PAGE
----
Newspaper Page Text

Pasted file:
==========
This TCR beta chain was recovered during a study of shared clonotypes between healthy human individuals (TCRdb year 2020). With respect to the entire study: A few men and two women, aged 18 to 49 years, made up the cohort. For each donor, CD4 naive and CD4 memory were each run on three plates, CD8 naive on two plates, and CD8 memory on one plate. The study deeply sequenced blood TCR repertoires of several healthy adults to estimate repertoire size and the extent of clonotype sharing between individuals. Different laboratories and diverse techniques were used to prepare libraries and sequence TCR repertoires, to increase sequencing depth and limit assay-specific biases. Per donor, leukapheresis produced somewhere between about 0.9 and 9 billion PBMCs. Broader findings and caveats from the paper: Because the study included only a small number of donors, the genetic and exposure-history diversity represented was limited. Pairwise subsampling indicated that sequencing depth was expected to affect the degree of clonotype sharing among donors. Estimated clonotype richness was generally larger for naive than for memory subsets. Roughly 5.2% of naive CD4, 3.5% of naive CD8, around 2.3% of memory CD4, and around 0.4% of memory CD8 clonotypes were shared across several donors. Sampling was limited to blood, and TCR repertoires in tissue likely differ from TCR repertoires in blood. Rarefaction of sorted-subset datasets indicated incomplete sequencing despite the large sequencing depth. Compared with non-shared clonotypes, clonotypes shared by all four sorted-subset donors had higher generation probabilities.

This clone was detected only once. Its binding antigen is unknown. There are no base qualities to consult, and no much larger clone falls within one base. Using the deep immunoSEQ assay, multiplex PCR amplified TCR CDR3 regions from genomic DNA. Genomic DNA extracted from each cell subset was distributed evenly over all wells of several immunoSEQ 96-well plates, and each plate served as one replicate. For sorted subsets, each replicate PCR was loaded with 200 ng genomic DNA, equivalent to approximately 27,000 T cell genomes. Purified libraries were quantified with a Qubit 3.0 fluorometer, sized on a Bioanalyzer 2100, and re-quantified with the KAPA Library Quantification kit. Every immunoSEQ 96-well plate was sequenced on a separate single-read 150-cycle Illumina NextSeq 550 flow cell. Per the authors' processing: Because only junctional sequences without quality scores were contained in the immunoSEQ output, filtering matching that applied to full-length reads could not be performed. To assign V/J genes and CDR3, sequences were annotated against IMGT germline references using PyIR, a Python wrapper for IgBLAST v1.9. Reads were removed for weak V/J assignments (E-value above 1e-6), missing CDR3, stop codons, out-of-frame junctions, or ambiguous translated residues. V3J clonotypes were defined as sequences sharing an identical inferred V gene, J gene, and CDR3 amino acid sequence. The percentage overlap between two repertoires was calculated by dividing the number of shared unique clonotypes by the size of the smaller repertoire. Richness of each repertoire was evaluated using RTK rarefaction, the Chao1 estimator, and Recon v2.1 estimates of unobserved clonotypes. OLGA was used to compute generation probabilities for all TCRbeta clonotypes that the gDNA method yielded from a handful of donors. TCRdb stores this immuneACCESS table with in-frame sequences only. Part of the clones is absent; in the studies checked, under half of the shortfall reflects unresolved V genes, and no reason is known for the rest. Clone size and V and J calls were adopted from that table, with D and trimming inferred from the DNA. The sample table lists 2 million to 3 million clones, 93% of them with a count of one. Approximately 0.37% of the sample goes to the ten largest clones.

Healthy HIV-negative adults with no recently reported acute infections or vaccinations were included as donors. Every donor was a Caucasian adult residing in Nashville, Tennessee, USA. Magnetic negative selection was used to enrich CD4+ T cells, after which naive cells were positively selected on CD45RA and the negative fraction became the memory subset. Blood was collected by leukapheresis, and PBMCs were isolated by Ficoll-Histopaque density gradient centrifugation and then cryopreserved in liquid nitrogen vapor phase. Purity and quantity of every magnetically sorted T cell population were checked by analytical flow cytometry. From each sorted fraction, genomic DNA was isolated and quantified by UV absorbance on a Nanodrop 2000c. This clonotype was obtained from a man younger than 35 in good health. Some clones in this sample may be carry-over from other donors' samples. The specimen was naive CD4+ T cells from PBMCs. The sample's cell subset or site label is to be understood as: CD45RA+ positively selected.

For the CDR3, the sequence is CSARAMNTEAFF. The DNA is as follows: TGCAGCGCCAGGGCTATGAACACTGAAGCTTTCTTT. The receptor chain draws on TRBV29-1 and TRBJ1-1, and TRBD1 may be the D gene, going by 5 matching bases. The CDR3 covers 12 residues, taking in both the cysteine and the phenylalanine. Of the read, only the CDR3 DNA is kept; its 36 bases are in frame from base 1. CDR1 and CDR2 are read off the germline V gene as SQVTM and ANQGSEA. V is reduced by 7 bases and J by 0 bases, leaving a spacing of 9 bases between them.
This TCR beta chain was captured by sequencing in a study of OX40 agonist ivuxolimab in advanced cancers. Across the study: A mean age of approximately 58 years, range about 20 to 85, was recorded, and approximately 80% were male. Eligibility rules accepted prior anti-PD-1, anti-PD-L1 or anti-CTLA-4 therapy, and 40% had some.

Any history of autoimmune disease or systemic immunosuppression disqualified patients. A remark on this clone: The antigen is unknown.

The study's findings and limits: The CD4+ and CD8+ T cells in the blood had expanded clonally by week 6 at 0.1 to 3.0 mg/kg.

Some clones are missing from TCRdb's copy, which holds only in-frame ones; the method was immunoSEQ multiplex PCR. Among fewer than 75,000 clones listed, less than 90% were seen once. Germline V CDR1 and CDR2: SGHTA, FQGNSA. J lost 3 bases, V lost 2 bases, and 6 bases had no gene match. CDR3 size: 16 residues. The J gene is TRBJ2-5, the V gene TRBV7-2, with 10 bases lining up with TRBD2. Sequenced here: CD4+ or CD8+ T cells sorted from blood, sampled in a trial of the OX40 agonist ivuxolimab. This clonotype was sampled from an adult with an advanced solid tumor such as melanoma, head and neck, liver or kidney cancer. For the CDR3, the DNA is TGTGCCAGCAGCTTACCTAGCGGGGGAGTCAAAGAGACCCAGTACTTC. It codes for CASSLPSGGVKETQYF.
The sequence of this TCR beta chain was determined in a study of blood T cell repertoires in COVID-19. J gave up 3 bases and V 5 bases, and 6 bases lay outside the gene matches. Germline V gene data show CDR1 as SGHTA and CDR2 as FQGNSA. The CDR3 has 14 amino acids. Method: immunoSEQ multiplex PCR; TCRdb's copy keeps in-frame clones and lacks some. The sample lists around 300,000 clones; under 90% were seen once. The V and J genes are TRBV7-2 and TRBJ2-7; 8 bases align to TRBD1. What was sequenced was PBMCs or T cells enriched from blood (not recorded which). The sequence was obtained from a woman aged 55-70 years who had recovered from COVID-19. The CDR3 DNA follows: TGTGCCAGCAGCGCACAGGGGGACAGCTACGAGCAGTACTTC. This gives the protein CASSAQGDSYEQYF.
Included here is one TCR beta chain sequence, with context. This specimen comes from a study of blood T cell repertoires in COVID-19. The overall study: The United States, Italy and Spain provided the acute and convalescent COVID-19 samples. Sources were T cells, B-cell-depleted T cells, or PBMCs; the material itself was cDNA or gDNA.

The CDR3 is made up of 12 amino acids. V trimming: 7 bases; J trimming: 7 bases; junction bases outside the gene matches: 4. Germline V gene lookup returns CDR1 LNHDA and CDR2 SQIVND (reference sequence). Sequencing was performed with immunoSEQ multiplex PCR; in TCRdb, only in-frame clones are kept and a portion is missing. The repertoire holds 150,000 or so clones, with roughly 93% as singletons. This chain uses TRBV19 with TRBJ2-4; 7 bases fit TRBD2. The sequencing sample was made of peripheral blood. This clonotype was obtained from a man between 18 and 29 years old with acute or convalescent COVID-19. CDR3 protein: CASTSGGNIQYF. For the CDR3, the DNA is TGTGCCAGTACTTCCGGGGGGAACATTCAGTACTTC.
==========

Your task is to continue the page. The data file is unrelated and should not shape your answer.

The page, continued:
EI Paso's Rapid Growth Official United States Census. Population 1910 39,279 Population 1900 15,906 Population 1890 10,338 EI Paso, Texas, Thursday Evening November 24, 1910-10 Pages TOWN MEXICO ir ill I !! n I i 1L. Ill I U II MS MUTINY AND y HI If That Alberto Terrazas, president of the Juarez Jockey club, yon of Gen. Luis Terrazas, and brotherinlaw of Enrique , Creel, Mexican foreign minister, a Chi huahua state politician and cattleman, i has been named governor of the state , of Chihuahua, is a rumor that has gained considerable publicity in El Paso and Juarez. It is the result of a statement to Fe lipe Seijas, a Juarez attorney, by a fnend from Chihuahua, that governor Sanchez, who has been in office several months, is to resign and go to Europe. The legislature, which is m session in Chihuahua city at present, can name a "successor for Sanchez. Matt Winn, secretary of the Jockey club, stated Thursday that he had heard ! Terrazas was to be or had been named i governor of Chihuahua, but that he had ' been unable to confirm the rumor. Although it is announced that govern or Sanchez is resigning voluntarily, it is also rumored "that his attitude in con nection with the present trouble in Mex ico, as regards Americans, has had some thing to do with the proposition, and that president Diaz asked for the resig nation. When Enrique Creel was made minister of foreign affairs, he retained the title of governor of Chihuahua and Sanchez has merely been the acting governor. Young Terrazas is a brother of Creel's wife. ' A rumor has been circulated in Juarez that Terrazas has been appointed gov ernor of the state, but no official notifi cation of such action being taken has been received by the authorities in Juarez. Hie Janeiro, Brazil, Xov. 24. The crews of ivro battleships of the Brazilian navy mutinied yesterday, They turned the gnnj on the loyal ships and also threw a few shell into the city. Several officers were killed. The fighting continued throughout the night, but the revolutionists' remained In possession of the two vessels. Today the battleships with their mutinous crews were anchored outside the liar, awaiting action by the government. N Congress has been summoned in .session this afternoon to deal with the situation. It Is officially stated that the trnble is not of a political character bolmle Is not of a political character b force certain concessions from their officers. For some time the men have been agitating for more pay. They also objected to the practice In the navy of inflicting corporal punishment. It is reported that the captain of the battleship Minns Gereas was killed. The mutineers expect congress to pass a measure this afternoon granting Mhem amnesty. If this be done the trouble will he ended. Should congress refuse amnesty the attitude of the revolutionists is doubtful. I! p ill III f gM J 1 3 REON Torreon, Mexico, "Nov. 24- All is quiet here and at Gomez Palaclo. Xot a shot has been fired here and the reports that the town had surrendered to revolutionists is baseless. The only fighting in this vicinity occurred at Co rner. Palaclo last Monday when the rural police put to rout a band of looting rebels. In the engagement .seven rebels and six defenders of the town were killed. The report that 300 insnrrectos are within a few miles of Torreon has not )ccb confirmed. Five hundred Mexican troops are In the vicinity. There Is no ironble In the states of Durnngo, Zneatecas, Srnoloa or Aguas Calientes. The excitement caused by the outbreak is subsiding and today business Ib this territory has been resumed. The 20th battalion from Mexico City passed through here this morning 5 hound for Parral, where there has been trouble. Entrance To Rio Janeiro Harbor and One Of Ships In Rebel Handi t Phoenix. Vrfz.. r. 24- Four companies of the 13th infantry from "Whip, pie barracks have left for Phoenix en route to Xogale. They wil leave Phoe niv. tomorrow for the border. Nothing was known here of the order until the Southern Pacific cars requisitioned- Reports of revolutionary activity iji Sonora heretofore received have secured no notice Bisbee. Ariz. Xov. 21. Instructions have been received by the local police to strictly enforce the neutrality lav on anj occasion which may arise from the political situation in Mexico. Qu;et prevails here araon Mexicans, not withstanding the fact that news from their country is causing- lively discus sion. It appears, from an investiga tion, that the majoritv of local Mexi cans are strongly in favor of Diaz. Nothing new is reported from Naco and immigration inspector Burnett, who resides there, has stated that everything is 'quiet. No disturbance is expected to take place in the Naco sarl district according to J. S. Wil liams, manager of the PhelpsDodge interests there. A Vnining- man who owns consider able property in various districts in Sonora and who doe not wish his name to be made public, said yester day that he does not believe any trou ble will ocaur in the northern part of Sonora. l$e added mat in traveling through tie Arispe and Ures districts he saw that Americans engaged in developing mines were armed and watching their Mexican help, holding themselves ready for defense in case any anti-American movement would break out "There is no talk as to who has to run the country in those mining camps," said the party above referred to. .. - - i - - i i i --.. .--. - -- 35- -4. - J? n i IE J iUuLIu w know That there Is nothing in Mexico that can be called a "revolution" at present Is a certainty. That there is trouble or his been, is undeniable, but no "revo lution." Tuesday, conditions looked rather serious. Insurrectos had taken several towns in Chihuahua and Durango and many troops were reported to have deserted. "Wednesday, however, It looked differently. Today It is plain that the trouble is the same old joke the "revolution' tlat fights before the enemy arrives and runs when he comes into view. The insurrectionists disappeared in every instance when the seasoned troops came to garrison the captured towns and all are now refugees In the mountains, so far rs conditions go in Chihuahua and Durango, at least, where the aspect has been the most serious. The Mexican government has more than fulfilled its promise io put down the trouble as far as these states are c oncerned. There is still much apprehension among natives and foreigners and no bodj can tell what the future may bring, but AT PRESENT, and judging from the conduct of the Insurrectos sa far, there IS XO REVOLT in Mexico. The trouble is not even as serious as a real big strike in the United States. The Herald has never been accused of suppressing news. On the con trary The Herald has often been severely criticized because it refused to sup press news of insurrectionary activities In Mexico, which it was Its duty to chronicle, yet The Herald can say today that there is no occasion for alarm in Mexico unless conditions become much worse; It can say that there is no revolution at present. The Herald Is in touch with the entire affected region in Chihuahua and Darango and is able to state positively that all cities are again in the hands of the federal troops, who have shown themselves thus far as amply capable of preserving order. The litt Ie town of Guerrero, Isolated, Is re ported In control of insurrectionists. The Herald will print the truth about this trouble and It is making every possible effort to obtain the truth, at heavy expense "When there Is trouble, no power can suppress the news In The Herald, but when there is none, The Herald does not want to see the world misinformed. Reports were sent out only yesterday that Chihuahua was under siege ami that "the biggest battle -et fought in the present revolution Is now In progress in Torreon." Such reports are nothing short of criminal and press a":ociations should take summary action against correspondents guilty of sending out such information. The Herald's policy is and always will be to print the news suppress noth ing but PRIM THE TRU3H. The truth at preiii i imt Mexico has no "rcbelll-- " 4?5?5 'Srj!!X& - J&1 2ZJ t&&3SZJiSZ&S&& 'SJVtZJL TtSThrMATTZdHZP, TTfS zn2C&& ?JZ?&LE& jj-jty D AMERICA M NTERVENE Twenty Burales Defend the Instructs Followers Not to Town From the Hun dreds of Insurgents. ASK AMERICANS TO HELP DEFEND TOWN Injure Property of the Na tional Railroads. Particulars of the fighting Monday at Parral, in which 44 were killed. In cluding Tom Lawson, au American mining man, have been sent by letter to The Herald. The graphic descrip tion of the fighting as seen by an eye witness, and giving full particulars of killed, wounded, and captured leaders, is as follows: The Ijetter. "Everj-thing seemed calm Sunday. The members of the rifle club ban queted and danced at their periodical Social function. But on Monday morn ing it was learned that a strong force of insurrectionists had concealed themselves in the hill in the center of town. Immediately pickets were sta tioned at desirable positions. There were only 20 rurales in the town, and absolutely no soldiers. Recruits were asked from the enrolment of the rifle club, and only four men responded. They were stationed in the telegraph office. Four citizens were stationed in Hotel Francaise, and four on top of The church. Attack Telegraph Office FlrM. "Shortly after 10 oclock men began to come down the hill. They came one at a time, and a number of persons Continued on Page Tsro M SAYS MOVEMENT IS AGAINST DIAZ ONLY Eagle Pass, Texas, Nov. 24. Train service on the Mexican International railroad, it is announced, is uncertain. Telegraph service has not been re stored between Ciudad Porfirlo Diaz and Mexico City. Mexican secret sor vice men say the wires are being tapped by insurrectos who thus learn of the movements of federal troops. The proclamation of Francisco Madero states that foreigners need have no fear of an attack by insurrectos .inl tJiat the banks are not to be molested. "This movement is solely directed against the tyrant Diaz," says the cir cular, "and Americans, as well as other foreigners, can rest in safety. No foreign business house is to be touchel and foreigners need not fear an at tack. "We are solely In opposition to the despot and are working to obtain our constitutional rights." To Protect the Railways. Particular attention is directed to Americans who own a considerable part of the stock of the National Rail ways of Mexico and all friends of the insurrectionary vcausB are warned That damage to this property might result in the United States government tak ing steps that would embarrass the AMERICAN IS iiu Tinny nr FIGHTING CANARD ABOUT REYES COMING HOME IS DE NIED; GENERAL STILL IN PARIS. Throughout Northern Mexico, Mexican Army Is in Con trol of all Towns and government Appears Amply Able to Control Ammunition in Large Quan tities Destined for Insurrectos Is Seized and Confiscated by Government. "Washington, D. C.? Nov. 24. "Order has been rees tablished throughout the Mexican republic with the ex ception of the small town of Guerrero, in Chihuahua, where a faction of about 200 men are not yet completely reduced." The foregoing is the text of 'a telegram dated No vember 23, and received today from Enrique Creel, Mex ican minister of foreign affairs, by ambassador De La Barra. Paris. France. "Nov. 24 Gen. Bernardo Reyes, the "Mexican soldier who came to France on a special military mission, is still in this dty.today and he said he had no intention of returning to Mexico at this time. 35eports that the general was going home to lead the revolutionists are thus refHted. REBEL AMMUNITION 5EIdLED. Ciudad Porflrio Diax, 3tex Aov. ZM. Large quantities of arms and am munition shipped from St. Louis and New York have been seized by the gov ernment forceK in mining camps at San P.edro, Santa Barbara, Inde, and other points, according to reports received here today. The arms are said to have been shipped -several years ago as: supplies, etc. It Is asserted that more than STn.000 vv orth of modern rifles cartridges and high power explosives have been taken by the Diaz troops since Sunday. THERE IS MADERO? It is reported today that Francisco I. Madero, at the head of a thousand, insurrectos is marching upon Torreon. Julio Madero, who Is believed to be in touch with Kranelsco Madero, says so. All was quiet at Ciudad Porfirlo IIaz last night. The Vinerleau side was patroled by troop L, Third I nited States eavalrj. Hand bills were circulated In Ciudad Porflrio Diaz last night saying that the Insurrectos did not care to spill any more blood than was necessary but some hlsh officials there musf be disposed of, and much alarm is caused IiAREDO REPORTS QTIET. Laredo. Texas, Xor. IM. The insurrection against the. government of Mexico seems to be well in hand at all point along the border bHt new rami fications of the rev olntlonary party are coming to light daily and" the fact that they have been purchasing arms and ammunition for oseme time has be come known. . A body of insurrectos has been encamped 20 miles east of Laredo at a point of the Mexican railway named Tonre CiCas. These men purchased 10 horse and have left In a southerly diresticn. A cordon of United States troops Is on the outlook for any body of men attempting to violate the milltarv laws. NO CONSCRIPTION. For the first time in 10 years not one Mexican appHed here today for admission to the X'nited States and officials declare the lower class are being taken from trains at Interior stations nc,i conscripted Into the Mexican army but Col. Villarie, commander of the Mexican military forces aZong the border extending from Matamoras to Colombia, today strongly denied the report that men are being imivressed for service ia the Mexican "army. He stated that the Mexican army Is already strong enough to cope with set situation AMERICANS PROTECTED. The Mexican authorities deprecate 'the fact that tourist traffic har greatly decreased In the last 10 days. They sta fhat there-U nhtolntely nothing to be feared and that under all circumstances American travelers aad property will, be protected. More than ?200,000 went through hsre today bj express from Mexico to New York on one I. & G. N. train Mexicans are sending money to the United States, fearing depredations. MADERO'S PROPERTv CONFISCATED. The Mexican government has ordered the confiscation of all propertv of Francisco I. Madero. leader of the revolutionists Madero has large land interests in Mexico and owns valuable rop,,,- 3n tkc cit:r of wonterey. But even If the revolutionary government should fail aad Moiero lose all his property in Mexico, he will not br a poor man. It Is known that he has investments and his holdings in contlentnl securities are said tjo be large. Chihuahua Is Quiet: Details Of Uprising El Pasoan Sees Insurrectos Take Chihuahua Towns and Wreck Trains. Chihuahua, Mexico, Nov. 24. All is quiet in Chihuahua. There is still much apprehension, but Jfaere has been really nothing- here to -warrant it nothing- except the reports from the outside, many of them more largely exaggerated than those reaching the border at XI Paso. Federal officials ciaim to be in con trol of every town in the state except the village of Guerrero, where the in surrectos are said to have set up a government of their own. Again last night guards composed of the leading members of society here acted as guardians of the city and took positions on the roof of tho Palace hotel, the cathedral and otLer high buildings. The long promised reinforcements of federal troops from Mexico City and elsewhere have not appeared, but tho total federal troops guarding the city amounts to 400 or 500. Crowds of more than five persona (Continued on Page Two). IS TOLD TO GO BACK TO EL PASO An El Paso man was- on the wrecked train on the Chihuahua Pacific Monday when tne trouble occurred near San Andreas, and at San Ysadia and Guer rero James A. Sharpe, a cattleman. employed by the Cameron Stockyards company, was en route from Chihuahua to Guerrero when tne trouble occurred Monday. The first real trouble was at the station of San Andreas about 45 miles from Chihuahua, when the insur gents opened fire on' the train from behind a woodpile and from a vacant adobe house. Tnere were three cars of federal soldiers being sent west on this train and six of the soldiers, in cluding a sergeant, were killed, accord ing to Mr. Sharpe Three Mexican wo men and a 2yearold child were also killed and a number wounded. Engineer Saves Train. The presence Qf mind of engineer Jose Maria Numez saved the passengers from further attacK. The engineer pulled the Throttle wide open and ran the train away from the trouble. The troops were unloaded soon after leav ing San Andreas to prevent another at tack on the train. Tne same train returning to Chihua hua the same evening! was wrecked .two -roijtinued on Page 2.) , CLOSE WATCH KEPT AMERICAN DETAINED IN JUAREZ FOR ALL SUSPECTS (Continued on Page Two.) That Mexico Js not allowing any sus pects to get pas,t the border, was evi denced yesterday wh-en four men -were aTrest-ed as soon as the' readied Juarez from El Paso. One of "them. Octaviana Perea. at least, is a very prominent citi ' zen of Xew" Mexico, of Spanish descent, I and he secured hi3 release within an hour after his detention, but he saya the others were not .so fortunate. Mr. Perea's statement follows: "My name is Octaviano Perea. I am engaged in the farming and cattle busi ness at Lincoln. X. M.. in a small way. I was born and Teared in the United States and am an American citizen, for which I am both proud and glad, for if I were Mexican I would have been killed long aero. 1 hae lived all my life in Xew Mexico, have twice been inter preter of the territorial legislature, wag chief deputy sheriff and jailor of Lincoln county, official interpreter of the dis trict court for the sith judicial district and was appointed a member-of the New Mexico mounted police by governor Otero when it Avas -first organized. ''On Nov. 21, I came to EI Paso and have been there since on business Wed-- nrliay I -went t Juarez and was placed under arrest by secret service men. while sitting in the Uncle Sain saloon talking to some Americans. They arrested nvi on suspicion of being connected with the Mexican revolution or belonerinc to j the party of Madero. j "They took us to the comandancia and kept me there half nn hour or an 'hour. I was taken before the jefe j politico. Ponce de Leon, and nuetioued as to who I was. I explained that and the ; jefe then asked me if I could give the name oi anyone in EI Paso to whom I could refer and who could state who I os. I did so and was released The jefe politico apologized to me and said that they were doing that wth most strangers on account of this movement. "I do not wisa to do anything, but, I think the authorities of the Mexican secret service should be more careful about 'whom they arrest. This is the first time in iny life t"3 I have ever been arrested. ''The other members., of our party whom T met for the first time Wednes day. were still in the comandancia whe I ML"